Michael F. Thies
It is tempting to view the evidence of declining party identification in the electorates of advanced industrial democracies (Chapters 2-4), and the changing nature of party organizations and campaign activity (Chapters 5-7), and conclude that parties are on their way out as a feature of modern democratic politics. At the same time, the evidence in this section suggests that 'party in government' remains alive and well in the advanced democracies. Parties still dominate the memberships of legislatures and cabinets (Chapter 9). Partisan cabinets still enjoy tremendous procedural advantages over individuals or non-partisan legislative groups. There is no evidence of a secular decline in the cohesiveness of parties in legislative votes (Chapter 8). And partisan shifts in government still produce predictable changes in government policy (Chapter 10).
Is this state of affairs contradictory? Can parties in government survive without parties in the electorate? This essay argues that parties in government can indeed survive, and even prosper, despite what is going on at the voter level. It provides a picture of parties without partisans that is neither paradoxical nor anti-democratic. If parties really are losing their hold on the electorate, it represents a return to their roots as parliamentary organizations. Although 'party decline' at the electoral level might kill off the organizational accoutrements that once aided the core pursuits of professional politicians, it need not strike a death blow to the 'core party', which remains the province of elected officials.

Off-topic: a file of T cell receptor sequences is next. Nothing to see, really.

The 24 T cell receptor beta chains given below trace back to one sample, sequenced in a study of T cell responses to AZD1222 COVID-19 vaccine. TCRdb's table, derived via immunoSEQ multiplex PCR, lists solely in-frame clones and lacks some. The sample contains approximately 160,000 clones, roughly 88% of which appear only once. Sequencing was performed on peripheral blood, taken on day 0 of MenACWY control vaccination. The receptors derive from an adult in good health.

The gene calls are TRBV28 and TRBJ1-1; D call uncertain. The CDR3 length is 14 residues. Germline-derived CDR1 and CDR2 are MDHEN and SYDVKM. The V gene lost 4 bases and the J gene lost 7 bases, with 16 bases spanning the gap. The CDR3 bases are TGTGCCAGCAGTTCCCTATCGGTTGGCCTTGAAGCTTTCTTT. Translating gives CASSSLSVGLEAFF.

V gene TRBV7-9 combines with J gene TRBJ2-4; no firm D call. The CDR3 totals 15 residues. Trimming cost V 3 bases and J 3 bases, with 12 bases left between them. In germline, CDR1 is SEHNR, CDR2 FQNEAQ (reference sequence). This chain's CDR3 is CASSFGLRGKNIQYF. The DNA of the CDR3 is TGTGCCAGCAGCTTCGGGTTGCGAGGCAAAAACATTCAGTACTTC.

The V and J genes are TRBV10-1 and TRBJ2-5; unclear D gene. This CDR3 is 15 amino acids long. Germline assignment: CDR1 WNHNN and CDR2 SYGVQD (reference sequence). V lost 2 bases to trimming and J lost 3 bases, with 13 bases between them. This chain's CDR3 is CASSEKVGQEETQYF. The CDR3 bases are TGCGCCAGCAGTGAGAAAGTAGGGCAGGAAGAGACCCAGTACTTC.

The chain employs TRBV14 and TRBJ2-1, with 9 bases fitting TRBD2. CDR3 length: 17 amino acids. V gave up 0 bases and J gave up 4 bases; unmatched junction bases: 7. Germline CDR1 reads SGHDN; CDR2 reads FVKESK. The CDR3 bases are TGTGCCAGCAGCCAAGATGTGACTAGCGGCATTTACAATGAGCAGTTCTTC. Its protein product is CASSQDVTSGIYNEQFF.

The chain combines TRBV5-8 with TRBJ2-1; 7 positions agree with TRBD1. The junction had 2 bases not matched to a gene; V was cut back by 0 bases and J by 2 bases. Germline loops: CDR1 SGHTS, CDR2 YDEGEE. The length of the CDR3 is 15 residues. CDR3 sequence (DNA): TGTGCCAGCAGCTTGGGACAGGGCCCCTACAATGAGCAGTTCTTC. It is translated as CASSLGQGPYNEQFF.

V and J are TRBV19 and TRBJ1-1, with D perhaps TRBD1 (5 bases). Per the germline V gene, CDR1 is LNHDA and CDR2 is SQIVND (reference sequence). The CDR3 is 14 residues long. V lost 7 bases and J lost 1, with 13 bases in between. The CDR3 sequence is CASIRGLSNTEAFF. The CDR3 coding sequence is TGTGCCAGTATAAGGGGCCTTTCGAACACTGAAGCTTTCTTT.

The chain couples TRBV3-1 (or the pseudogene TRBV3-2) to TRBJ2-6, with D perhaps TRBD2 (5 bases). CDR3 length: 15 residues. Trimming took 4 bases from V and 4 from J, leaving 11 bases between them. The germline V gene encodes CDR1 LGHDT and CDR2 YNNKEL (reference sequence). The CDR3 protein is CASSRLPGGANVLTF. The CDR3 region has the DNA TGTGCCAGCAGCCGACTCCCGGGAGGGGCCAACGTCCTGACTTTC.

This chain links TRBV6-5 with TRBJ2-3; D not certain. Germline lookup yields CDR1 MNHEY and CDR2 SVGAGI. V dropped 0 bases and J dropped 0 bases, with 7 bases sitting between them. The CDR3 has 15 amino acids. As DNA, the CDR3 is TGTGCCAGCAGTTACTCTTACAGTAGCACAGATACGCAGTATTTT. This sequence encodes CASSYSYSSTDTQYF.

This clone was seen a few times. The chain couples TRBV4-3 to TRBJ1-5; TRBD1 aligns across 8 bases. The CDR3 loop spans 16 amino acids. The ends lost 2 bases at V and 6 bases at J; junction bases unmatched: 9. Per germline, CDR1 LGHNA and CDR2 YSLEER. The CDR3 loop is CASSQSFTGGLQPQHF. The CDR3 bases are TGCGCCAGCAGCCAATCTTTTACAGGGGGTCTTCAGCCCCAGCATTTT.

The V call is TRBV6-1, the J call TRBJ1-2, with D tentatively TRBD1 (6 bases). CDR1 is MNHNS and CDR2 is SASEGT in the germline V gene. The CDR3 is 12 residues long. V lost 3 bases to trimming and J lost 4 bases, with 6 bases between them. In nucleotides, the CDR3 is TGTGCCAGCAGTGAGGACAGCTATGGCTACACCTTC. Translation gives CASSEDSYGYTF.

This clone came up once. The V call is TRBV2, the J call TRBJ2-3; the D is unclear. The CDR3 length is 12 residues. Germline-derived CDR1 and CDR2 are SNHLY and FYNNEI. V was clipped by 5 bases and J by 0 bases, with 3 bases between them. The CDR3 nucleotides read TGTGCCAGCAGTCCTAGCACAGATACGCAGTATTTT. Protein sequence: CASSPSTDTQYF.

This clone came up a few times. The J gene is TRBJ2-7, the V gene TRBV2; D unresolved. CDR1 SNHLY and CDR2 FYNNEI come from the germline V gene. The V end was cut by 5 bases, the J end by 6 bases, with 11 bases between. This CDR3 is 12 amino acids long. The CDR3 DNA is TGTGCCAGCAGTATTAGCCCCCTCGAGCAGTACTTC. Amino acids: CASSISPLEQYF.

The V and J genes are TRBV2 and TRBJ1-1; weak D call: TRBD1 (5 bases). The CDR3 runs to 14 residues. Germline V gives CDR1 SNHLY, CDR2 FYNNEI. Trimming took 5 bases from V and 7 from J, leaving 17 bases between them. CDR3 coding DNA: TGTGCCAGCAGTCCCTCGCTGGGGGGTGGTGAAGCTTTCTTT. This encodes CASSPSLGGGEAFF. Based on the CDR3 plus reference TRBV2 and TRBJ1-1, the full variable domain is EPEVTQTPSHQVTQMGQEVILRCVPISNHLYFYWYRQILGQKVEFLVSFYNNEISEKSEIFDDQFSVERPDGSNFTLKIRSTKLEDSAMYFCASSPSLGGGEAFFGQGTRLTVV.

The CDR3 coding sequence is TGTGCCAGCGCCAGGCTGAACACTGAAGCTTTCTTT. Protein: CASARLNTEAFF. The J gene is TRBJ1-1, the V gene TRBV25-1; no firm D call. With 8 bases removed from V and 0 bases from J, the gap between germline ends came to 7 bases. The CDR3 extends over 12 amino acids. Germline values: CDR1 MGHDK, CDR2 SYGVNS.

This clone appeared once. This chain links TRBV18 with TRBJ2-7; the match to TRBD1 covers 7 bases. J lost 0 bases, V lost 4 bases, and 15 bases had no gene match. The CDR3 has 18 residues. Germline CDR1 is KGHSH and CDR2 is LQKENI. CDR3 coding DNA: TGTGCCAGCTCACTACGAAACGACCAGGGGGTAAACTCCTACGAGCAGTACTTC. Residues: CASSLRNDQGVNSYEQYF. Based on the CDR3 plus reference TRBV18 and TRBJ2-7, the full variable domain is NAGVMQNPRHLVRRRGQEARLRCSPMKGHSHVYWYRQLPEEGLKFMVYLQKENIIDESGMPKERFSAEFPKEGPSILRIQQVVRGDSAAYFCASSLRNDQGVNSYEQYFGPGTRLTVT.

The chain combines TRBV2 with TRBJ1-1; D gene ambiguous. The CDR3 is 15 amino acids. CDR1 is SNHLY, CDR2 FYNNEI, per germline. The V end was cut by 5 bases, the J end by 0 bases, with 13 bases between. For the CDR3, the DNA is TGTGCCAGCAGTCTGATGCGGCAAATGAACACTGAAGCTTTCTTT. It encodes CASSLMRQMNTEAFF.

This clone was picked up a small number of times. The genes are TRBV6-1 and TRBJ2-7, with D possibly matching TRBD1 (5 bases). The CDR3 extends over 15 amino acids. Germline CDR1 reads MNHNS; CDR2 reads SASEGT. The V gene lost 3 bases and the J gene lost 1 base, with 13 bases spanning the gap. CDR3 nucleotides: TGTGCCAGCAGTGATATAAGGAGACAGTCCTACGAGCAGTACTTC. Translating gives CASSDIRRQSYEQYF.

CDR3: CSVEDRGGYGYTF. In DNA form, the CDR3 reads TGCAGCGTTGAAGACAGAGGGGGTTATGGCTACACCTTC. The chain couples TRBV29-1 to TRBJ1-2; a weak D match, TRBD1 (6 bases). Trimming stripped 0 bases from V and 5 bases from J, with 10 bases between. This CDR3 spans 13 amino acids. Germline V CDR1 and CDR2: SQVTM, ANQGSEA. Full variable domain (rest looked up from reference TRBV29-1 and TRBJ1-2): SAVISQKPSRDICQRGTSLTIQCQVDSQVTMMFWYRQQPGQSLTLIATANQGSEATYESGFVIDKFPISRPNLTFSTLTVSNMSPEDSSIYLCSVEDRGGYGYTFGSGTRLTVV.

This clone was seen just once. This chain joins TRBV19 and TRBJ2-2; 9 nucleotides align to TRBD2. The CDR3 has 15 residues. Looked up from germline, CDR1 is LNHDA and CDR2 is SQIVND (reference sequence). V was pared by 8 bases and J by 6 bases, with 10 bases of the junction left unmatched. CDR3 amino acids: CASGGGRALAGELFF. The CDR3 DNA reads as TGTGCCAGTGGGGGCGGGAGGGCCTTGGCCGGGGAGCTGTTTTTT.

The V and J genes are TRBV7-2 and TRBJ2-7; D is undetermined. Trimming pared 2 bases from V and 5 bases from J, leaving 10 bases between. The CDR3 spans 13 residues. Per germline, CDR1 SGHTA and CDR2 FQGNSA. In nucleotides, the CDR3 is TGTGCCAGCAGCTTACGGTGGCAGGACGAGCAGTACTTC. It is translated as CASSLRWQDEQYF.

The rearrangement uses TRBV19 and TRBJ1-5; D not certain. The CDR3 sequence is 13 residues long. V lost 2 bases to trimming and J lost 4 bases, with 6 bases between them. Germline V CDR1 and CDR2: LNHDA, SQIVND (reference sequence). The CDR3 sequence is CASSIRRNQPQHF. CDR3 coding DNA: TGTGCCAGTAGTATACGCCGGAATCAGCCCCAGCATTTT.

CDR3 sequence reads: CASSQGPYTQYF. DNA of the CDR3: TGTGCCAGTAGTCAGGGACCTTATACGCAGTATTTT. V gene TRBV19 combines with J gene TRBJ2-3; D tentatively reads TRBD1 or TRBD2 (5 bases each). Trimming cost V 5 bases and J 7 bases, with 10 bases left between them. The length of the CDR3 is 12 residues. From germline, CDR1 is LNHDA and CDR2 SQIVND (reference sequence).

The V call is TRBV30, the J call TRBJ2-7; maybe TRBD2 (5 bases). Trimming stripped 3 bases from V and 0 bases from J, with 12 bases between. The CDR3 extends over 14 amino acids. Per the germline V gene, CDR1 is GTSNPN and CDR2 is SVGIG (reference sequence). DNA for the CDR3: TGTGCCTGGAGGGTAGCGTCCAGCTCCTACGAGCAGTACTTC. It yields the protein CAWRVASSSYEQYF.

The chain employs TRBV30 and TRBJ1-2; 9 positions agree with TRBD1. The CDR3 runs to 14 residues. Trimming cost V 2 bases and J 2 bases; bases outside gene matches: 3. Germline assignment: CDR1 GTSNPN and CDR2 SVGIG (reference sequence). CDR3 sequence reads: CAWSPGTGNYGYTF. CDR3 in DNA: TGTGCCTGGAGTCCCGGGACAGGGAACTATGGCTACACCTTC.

The first parties were 'parliamentary cliques', long-lived and broad-ranging parliamentary coalitions that pre-dated mass electoral politics. With the advent of mass suffrage, these parliamentary groups used their collective attributes as electoral resources to appeal to voters as 'teams'. Even after the development of mass